Convoluted Math Help?

3 Replies

I believe I need some help with my math.  Here is the situation:

I have a property that I have purchased and rehabbed.  I'm all-in at about $90k (I ran into contractor issues that ran the rehab higher than anticipated).  The property appraised for $100k a few months ago and I owe $80k on a bank loan.  

Here is where I need help.  I have a partner in other properties that expressed interest in this property.  The math that I came up with is the property appraised for $100k.  If he wants to be a 50/50 partner in the property, he would pay me $50k.  I would quit-claim the property from my company's name to "our" company's name.  At the same time, I would pay down the existing mortgage to $68k for better cash flow and refinance the property into our company's name as well (all of which has been approved with our bank, title company and CPA).  The by-laws of our company state we are 50/50 partners on everything, including debts.

He has different math: His concern is a $50k investment for $16k equity is a gap of $34k on his side. That would imply a $68k total gap over appraisal at $100k at 50/50 ownership.

To be honest, I'm not sure who's math is correct.  Help me BP! :-)

Thanks in advance!

@Rob Scarborough   I would think about it in steps.  You said you have $20,000 in equity and a mortgage of $80,000.  If you want to do the deal without making a profit in the transaction that would mean... he would pay you $10,000 and sign on to a mortgage for $80,000.

You then said you wanted to reduce the leverage down to $68,000.  You would split that $12,000 50/50.  So he would need to pay $16,000 and you would get $4000 ($10,000 for the equity minus the $6,000) at the closing.

Of course you are trying to do a refinance.  That will not be free.  If the total amount of the loan has to stay at $68,000 then expect to pay more at closing for all the costs of the new loan.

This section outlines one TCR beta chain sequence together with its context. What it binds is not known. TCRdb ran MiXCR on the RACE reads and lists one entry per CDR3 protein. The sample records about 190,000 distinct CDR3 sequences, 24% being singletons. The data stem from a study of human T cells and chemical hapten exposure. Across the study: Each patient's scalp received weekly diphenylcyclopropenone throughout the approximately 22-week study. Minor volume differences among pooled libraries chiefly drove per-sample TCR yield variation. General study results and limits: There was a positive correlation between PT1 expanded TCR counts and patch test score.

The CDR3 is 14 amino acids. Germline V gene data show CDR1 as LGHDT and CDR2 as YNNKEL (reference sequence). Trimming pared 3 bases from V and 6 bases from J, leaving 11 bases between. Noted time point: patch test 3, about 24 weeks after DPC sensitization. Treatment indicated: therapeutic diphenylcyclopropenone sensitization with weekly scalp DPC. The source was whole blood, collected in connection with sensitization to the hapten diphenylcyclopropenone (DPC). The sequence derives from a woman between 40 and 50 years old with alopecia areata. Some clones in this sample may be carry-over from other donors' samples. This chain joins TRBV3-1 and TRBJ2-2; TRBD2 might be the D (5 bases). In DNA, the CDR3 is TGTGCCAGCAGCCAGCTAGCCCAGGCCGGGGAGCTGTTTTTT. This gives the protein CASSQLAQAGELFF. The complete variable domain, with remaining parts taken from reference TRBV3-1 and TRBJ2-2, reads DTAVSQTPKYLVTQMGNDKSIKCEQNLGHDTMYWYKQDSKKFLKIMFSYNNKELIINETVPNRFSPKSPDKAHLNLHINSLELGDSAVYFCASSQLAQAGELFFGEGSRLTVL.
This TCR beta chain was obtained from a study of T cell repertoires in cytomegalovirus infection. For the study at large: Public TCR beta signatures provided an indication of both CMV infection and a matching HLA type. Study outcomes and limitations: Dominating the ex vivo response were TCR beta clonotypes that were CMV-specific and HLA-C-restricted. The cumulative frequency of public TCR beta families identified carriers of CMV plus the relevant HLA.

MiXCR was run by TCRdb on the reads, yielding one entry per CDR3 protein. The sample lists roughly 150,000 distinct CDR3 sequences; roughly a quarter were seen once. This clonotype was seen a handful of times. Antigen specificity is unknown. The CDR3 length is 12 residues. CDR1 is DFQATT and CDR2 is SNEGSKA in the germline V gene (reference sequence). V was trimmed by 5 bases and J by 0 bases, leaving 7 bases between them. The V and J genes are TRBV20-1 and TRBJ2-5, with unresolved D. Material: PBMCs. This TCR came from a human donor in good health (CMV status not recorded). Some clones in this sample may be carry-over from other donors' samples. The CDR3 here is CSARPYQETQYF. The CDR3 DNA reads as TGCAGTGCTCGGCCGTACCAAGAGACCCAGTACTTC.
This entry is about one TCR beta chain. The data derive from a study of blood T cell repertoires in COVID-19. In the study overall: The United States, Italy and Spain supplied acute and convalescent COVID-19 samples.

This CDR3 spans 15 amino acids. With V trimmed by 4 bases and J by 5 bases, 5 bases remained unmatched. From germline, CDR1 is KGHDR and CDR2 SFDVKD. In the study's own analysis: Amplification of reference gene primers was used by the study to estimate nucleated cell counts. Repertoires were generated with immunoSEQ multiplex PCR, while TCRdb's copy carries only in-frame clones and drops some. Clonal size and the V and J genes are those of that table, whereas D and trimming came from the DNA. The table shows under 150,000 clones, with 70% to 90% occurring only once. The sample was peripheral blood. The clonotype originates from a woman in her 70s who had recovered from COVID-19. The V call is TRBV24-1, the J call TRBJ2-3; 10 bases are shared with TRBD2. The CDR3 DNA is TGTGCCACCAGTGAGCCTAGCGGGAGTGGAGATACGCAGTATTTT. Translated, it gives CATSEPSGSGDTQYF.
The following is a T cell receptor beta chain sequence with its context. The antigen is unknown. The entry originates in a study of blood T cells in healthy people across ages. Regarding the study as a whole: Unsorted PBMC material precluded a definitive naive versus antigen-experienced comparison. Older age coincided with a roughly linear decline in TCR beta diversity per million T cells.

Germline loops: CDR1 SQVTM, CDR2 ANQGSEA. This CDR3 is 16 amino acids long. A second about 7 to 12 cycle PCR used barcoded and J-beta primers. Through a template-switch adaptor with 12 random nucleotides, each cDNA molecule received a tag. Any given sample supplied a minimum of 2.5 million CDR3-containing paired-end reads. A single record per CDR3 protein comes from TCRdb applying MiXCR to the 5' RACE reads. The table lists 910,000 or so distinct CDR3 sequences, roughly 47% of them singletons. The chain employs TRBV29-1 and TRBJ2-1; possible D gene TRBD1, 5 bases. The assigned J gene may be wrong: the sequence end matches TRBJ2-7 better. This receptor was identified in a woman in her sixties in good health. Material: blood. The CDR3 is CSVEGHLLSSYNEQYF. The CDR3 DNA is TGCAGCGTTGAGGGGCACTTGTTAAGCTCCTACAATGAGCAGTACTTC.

I haven't a clue where the $16K and $34K numbers come from. 

However he is buying not 50% of the property,(the bank "owns a significant portion).  He is buying 50% of the equity.

Of course what you decide to charge for that equity is negotiable. If the property will generate 305 cash on cash return on 1/2 of the equity you can charge more for it. I the property will only generate 1 or 2% return, I am not going to pay you much for 1/2 of it. 

Rob, 

Maybe look at it this way... if it's all cash (no loan)... then a 50% buy in would be 50k. What you are after is a combination of debt and equity to TOTAL 50K. If he is an equal partner in debt AND equity (as stated) here is what you get.

Property value = 100k

Debt 68k

Difference (equity) 32k

1/2 debt 34k

1/2 equity  16k

Total 50k

Ergo: he pays you 16k and assumes debt of 34k for a total of 50k or 50% of the property. 

Or as it sits currently 

Value 100k

Debt 80k

Difference (equity ) 20k

1/2 of equity 10k

1/2 debt 40k

Debt pay down (equity  increase ) 80k - 68k =12k

1/2 debt pay down (equity  increase ) = 6k

So, 10k equity + 6k debt pay down (equity increase ) is 16k with the assumption of half the 68k debt or 34k. This is, again, 50k or 50%of the value of the property. 

To sum it up. Your partner owes you 16k cash for the buy in,  and should assume 34k in debt. 

Hope that helps. 

Good luck! 

Jim 

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